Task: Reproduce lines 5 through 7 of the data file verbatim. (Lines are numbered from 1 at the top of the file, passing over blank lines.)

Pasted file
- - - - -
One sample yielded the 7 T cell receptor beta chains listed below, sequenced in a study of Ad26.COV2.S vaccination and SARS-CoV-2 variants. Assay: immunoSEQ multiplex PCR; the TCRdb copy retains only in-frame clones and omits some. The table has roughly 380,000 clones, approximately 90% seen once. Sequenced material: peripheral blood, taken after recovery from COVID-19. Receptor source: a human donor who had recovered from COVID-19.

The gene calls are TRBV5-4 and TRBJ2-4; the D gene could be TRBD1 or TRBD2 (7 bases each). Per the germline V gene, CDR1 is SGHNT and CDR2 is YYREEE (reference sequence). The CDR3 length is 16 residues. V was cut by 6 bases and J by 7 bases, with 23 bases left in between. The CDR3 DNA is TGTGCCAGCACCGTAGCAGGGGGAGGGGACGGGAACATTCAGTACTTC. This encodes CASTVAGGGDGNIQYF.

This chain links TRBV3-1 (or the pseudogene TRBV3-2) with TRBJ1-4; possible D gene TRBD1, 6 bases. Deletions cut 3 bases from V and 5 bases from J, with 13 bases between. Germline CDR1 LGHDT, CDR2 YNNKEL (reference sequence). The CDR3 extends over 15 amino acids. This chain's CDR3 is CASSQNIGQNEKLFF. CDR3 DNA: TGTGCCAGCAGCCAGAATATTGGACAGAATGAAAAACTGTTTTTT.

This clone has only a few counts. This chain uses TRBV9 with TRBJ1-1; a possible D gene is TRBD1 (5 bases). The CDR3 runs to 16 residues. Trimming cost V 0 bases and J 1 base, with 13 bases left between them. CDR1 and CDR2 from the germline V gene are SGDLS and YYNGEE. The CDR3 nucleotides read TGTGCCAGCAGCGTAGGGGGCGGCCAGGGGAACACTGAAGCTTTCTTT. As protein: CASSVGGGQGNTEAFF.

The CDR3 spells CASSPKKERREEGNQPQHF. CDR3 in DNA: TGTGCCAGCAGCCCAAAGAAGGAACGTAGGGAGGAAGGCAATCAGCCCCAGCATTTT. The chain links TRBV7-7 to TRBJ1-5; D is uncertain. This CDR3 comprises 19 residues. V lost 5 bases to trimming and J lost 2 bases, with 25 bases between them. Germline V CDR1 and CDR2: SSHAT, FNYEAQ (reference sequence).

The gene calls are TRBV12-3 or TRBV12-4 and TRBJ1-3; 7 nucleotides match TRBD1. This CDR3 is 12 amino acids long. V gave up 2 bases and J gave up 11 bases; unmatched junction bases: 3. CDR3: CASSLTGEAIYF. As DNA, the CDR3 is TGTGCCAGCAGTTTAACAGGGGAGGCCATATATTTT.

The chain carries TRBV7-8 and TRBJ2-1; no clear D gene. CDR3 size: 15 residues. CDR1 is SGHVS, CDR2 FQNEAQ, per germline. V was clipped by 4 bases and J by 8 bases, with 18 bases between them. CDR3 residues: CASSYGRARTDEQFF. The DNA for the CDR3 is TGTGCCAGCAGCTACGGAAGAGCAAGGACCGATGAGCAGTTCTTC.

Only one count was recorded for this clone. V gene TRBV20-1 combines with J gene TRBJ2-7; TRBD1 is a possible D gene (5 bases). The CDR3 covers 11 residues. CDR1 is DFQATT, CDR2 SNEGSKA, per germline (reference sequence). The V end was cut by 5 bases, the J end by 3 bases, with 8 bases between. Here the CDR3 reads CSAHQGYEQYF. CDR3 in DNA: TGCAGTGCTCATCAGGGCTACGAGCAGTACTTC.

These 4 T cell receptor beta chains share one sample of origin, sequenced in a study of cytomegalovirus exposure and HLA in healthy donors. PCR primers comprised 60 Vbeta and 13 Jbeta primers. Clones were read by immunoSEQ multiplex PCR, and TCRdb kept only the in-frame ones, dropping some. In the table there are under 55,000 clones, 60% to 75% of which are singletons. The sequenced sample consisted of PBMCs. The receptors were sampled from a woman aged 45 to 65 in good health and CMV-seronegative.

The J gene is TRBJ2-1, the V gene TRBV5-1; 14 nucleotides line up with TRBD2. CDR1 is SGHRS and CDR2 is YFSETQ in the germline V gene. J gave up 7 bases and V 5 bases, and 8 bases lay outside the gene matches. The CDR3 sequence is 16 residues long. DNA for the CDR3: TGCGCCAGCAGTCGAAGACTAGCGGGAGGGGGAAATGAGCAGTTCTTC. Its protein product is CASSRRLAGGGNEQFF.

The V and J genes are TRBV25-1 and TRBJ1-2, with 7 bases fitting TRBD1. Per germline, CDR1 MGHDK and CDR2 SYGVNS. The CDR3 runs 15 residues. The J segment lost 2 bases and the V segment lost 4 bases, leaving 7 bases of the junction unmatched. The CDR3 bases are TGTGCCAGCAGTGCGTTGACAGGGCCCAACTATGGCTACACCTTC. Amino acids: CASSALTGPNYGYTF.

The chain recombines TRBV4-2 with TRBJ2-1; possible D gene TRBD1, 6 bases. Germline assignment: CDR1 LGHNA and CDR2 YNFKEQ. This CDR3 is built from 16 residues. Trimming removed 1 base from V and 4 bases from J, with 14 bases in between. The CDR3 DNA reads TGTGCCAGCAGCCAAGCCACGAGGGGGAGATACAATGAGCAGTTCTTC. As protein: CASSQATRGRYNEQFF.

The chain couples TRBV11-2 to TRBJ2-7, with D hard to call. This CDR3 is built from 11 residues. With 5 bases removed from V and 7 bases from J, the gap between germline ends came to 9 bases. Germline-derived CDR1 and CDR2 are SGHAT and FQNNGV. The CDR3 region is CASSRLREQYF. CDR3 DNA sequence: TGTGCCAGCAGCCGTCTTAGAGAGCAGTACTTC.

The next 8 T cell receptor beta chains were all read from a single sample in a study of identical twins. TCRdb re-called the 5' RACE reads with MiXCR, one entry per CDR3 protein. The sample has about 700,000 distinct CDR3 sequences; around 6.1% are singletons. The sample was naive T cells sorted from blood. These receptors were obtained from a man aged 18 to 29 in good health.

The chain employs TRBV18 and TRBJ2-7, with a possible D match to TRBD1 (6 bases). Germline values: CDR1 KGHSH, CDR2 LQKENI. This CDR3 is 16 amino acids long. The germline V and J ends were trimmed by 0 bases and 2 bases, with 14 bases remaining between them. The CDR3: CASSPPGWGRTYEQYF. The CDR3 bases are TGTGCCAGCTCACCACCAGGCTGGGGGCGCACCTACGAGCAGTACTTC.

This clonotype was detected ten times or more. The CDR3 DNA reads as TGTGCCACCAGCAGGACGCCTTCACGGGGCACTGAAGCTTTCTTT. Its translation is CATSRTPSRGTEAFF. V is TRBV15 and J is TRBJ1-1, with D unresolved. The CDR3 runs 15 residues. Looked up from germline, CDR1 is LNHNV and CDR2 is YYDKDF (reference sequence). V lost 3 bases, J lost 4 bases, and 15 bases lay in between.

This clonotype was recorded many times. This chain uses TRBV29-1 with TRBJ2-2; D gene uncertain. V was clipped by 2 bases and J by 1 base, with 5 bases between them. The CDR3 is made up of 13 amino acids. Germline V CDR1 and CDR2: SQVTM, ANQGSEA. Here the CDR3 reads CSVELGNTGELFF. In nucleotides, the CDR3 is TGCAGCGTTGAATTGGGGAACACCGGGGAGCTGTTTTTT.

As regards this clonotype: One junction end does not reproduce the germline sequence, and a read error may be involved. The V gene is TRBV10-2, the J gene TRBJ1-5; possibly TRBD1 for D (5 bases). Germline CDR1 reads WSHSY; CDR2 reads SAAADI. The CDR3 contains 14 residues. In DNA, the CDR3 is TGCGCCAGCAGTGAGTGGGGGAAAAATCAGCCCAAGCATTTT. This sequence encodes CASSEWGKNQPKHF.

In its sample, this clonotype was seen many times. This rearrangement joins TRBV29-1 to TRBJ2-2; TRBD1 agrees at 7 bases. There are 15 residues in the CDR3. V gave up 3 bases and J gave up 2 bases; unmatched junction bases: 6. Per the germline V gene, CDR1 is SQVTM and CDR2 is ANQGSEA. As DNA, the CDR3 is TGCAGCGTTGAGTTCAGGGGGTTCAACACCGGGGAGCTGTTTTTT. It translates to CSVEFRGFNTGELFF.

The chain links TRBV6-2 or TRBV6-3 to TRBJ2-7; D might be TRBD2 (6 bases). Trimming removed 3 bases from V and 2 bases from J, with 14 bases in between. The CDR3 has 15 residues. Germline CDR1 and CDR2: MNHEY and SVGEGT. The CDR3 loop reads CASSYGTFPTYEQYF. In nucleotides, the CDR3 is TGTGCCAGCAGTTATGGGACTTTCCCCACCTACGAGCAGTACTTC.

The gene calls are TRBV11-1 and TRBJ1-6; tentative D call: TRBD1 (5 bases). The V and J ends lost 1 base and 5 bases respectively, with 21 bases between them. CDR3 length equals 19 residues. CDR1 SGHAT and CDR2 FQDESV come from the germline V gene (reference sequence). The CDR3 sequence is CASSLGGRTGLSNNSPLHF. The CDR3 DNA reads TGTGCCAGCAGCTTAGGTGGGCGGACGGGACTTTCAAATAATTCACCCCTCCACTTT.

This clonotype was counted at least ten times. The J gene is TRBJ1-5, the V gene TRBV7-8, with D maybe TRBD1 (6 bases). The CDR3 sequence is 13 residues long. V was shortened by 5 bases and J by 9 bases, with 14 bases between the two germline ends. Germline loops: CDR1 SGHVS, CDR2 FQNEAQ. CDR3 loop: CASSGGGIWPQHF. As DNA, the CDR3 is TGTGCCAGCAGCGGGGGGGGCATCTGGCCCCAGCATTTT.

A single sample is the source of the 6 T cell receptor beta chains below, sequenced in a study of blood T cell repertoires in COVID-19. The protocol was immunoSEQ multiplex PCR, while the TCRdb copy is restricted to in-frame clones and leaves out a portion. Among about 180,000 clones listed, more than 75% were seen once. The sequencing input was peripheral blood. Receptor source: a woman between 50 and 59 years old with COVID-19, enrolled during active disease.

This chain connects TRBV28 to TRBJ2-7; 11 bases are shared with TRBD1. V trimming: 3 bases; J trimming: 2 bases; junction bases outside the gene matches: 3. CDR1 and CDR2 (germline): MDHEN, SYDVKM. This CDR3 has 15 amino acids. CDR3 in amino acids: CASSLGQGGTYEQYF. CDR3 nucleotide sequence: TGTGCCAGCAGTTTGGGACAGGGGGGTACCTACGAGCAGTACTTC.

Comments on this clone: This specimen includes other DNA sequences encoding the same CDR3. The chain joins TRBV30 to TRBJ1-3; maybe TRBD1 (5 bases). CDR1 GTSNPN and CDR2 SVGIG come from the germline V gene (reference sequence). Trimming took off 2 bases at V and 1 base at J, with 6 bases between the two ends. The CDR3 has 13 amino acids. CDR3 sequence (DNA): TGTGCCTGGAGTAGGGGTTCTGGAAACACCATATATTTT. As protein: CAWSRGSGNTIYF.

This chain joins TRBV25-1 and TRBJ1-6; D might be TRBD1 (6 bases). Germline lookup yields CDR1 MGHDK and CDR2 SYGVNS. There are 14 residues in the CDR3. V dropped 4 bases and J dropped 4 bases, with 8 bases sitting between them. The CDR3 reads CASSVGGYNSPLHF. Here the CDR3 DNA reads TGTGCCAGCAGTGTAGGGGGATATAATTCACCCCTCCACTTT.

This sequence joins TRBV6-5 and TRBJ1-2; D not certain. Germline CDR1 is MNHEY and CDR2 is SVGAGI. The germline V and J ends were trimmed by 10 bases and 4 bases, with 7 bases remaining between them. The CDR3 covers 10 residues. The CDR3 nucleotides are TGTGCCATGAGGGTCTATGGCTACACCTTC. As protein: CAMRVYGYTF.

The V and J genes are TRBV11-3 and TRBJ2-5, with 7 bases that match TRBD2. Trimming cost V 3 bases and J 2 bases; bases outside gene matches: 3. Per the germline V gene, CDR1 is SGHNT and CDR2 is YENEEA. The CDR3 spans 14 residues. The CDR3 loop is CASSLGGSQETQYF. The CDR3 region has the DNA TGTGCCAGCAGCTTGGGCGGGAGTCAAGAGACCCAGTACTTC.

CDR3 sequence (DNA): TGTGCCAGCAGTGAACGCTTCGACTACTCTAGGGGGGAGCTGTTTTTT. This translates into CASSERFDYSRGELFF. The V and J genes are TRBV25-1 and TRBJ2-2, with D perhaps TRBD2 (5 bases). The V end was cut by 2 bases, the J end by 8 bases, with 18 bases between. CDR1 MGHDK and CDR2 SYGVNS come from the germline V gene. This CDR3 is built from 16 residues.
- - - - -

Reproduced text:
The CDR3 spells CASSPKKERREEGNQPQHF. CDR3 in DNA: TGTGCCAGCAGCCCAAAGAAGGAACGTAGGGAGGAAGGCAATCAGCCCCAGCATTTT. The chain links TRBV7-7 to TRBJ1-5; D is uncertain. This CDR3 comprises 19 residues. V lost 5 bases to trimming and J lost 2 bases, with 25 bases between them. Germline V CDR1 and CDR2: SSHAT, FNYEAQ (reference sequence).

The gene calls are TRBV12-3 or TRBV12-4 and TRBJ1-3; 7 nucleotides match TRBD1. This CDR3 is 12 amino acids long. V gave up 2 bases and J gave up 11 bases; unmatched junction bases: 3. CDR3: CASSLTGEAIYF. As DNA, the CDR3 is TGTGCCAGCAGTTTAACAGGGGAGGCCATATATTTT.

The chain carries TRBV7-8 and TRBJ2-1; no clear D gene. CDR3 size: 15 residues. CDR1 is SGHVS, CDR2 FQNEAQ, per germline. V was clipped by 4 bases and J by 8 bases, with 18 bases between them. CDR3 residues: CASSYGRARTDEQFF. The DNA for the CDR3 is TGTGCCAGCAGCTACGGAAGAGCAAGGACCGATGAGCAGTTCTTC.